A judge in Massachusetts has ruled that a convicted two-time bank robber can keep a $1 million lottery prize he won recently, even though playing the lottery violated the terms of his probation.
Timothy Elliott pleaded guilty to unarmed robbery in 2006 (he had previously spent two years in jail for the armed kind), and was given five years of probation, which among other things required him not to “gamble, purchase lottery tickets or visit an establishment where gaming is conducted . . . .” Nonetheless, in November 2007 Elliott bought a $10 ticket for the Massachusetts lottery, and won. Two days after he picked up his first check, he was invited to court to discuss what should happen to the money.
The lottery commission and probation department both recommended that Elliott be allowed to keep the money, and on Friday, January 18, Superior Court Judge Richard Connon agreed. Elliott will be required, however, to pay $65 a month for the costs of his probation, a fee that had previously been waived because Elliott had no money. He will now have to pay that amount out of the $50,000 check he will receive from the state each year for the next 20 years.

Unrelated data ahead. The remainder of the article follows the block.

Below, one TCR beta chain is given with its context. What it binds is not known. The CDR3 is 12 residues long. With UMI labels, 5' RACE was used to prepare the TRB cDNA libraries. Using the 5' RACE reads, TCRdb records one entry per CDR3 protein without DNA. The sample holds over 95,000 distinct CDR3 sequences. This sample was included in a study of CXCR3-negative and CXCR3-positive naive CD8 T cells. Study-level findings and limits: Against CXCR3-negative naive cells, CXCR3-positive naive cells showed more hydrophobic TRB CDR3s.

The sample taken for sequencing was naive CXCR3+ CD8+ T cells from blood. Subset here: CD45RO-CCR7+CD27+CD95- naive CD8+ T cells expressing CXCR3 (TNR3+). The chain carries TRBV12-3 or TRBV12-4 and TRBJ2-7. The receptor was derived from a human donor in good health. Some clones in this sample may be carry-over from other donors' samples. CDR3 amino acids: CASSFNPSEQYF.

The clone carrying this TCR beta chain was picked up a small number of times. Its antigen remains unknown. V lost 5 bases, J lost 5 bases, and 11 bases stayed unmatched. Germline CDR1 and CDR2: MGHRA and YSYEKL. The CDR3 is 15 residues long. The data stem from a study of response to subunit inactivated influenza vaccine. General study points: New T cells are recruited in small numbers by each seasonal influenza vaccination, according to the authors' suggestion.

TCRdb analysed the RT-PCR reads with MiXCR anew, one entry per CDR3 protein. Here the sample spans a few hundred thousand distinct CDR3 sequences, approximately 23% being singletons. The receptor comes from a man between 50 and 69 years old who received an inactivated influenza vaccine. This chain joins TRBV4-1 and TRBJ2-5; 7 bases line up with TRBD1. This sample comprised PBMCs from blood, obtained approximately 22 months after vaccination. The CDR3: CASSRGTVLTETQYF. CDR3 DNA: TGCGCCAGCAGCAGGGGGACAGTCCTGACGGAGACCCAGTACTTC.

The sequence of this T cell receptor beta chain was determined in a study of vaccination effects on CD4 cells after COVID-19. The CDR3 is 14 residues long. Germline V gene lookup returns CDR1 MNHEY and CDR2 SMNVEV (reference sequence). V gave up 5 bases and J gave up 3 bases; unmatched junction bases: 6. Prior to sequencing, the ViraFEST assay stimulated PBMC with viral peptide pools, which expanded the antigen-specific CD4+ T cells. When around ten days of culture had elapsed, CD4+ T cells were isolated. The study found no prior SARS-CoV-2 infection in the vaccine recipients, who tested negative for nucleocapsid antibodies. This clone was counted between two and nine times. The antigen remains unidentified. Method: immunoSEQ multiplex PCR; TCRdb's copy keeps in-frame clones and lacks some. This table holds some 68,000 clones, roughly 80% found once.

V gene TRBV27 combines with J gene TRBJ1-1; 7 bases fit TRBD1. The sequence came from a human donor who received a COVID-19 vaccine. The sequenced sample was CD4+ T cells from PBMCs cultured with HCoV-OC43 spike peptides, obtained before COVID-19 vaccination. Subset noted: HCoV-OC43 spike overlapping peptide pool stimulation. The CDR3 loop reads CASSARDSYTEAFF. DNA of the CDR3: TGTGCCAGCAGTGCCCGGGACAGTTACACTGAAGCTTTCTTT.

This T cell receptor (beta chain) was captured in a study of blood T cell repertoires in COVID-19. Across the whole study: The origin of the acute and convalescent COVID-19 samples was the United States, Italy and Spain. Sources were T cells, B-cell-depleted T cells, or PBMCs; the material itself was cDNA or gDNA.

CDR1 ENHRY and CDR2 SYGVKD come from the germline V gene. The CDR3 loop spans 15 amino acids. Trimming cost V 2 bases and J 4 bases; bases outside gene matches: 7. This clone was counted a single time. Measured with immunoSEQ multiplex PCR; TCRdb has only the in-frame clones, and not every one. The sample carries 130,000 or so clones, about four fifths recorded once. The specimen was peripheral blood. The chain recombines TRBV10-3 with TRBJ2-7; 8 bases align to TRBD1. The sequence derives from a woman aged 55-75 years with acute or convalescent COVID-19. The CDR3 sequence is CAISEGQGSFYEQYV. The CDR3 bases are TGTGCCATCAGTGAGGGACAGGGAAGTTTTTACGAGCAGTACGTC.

I’ve provided a picture of Mr. Elliott here in case you are putting together a ZZ Top tribute band and need someone who can buy his own instruments. I had to get this one from the Boston Globe because, while the Massachusetts State Lottery publishes pictures and press releases about big winners on its website, oddly enough Mr. Elliott is not mentioned there at all.